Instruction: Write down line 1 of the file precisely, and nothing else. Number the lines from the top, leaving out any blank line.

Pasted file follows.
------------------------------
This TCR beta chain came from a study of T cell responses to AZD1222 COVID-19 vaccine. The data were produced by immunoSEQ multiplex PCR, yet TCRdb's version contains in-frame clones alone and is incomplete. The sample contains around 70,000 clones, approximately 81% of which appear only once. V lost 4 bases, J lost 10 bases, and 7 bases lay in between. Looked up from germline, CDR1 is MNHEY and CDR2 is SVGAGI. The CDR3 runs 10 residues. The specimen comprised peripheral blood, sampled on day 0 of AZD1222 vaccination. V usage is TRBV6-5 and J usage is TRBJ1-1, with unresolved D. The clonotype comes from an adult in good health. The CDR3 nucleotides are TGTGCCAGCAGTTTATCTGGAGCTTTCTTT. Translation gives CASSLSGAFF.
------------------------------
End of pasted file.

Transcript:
This TCR beta chain came from a study of T cell responses to AZD1222 COVID-19 vaccine. The data were produced by immunoSEQ multiplex PCR, yet TCRdb's version contains in-frame clones alone and is incomplete. The sample contains around 70,000 clones, approximately 81% of which appear only once. V lost 4 bases, J lost 10 bases, and 7 bases lay in between. Looked up from germline, CDR1 is MNHEY and CDR2 is SVGAGI. The CDR3 runs 10 residues. The specimen comprised peripheral blood, sampled on day 0 of AZD1222 vaccination. V usage is TRBV6-5 and J usage is TRBJ1-1, with unresolved D. The clonotype comes from an adult in good health. The CDR3 nucleotides are TGTGCCAGCAGTTTATCTGGAGCTTTCTTT. Translation gives CASSLSGAFF.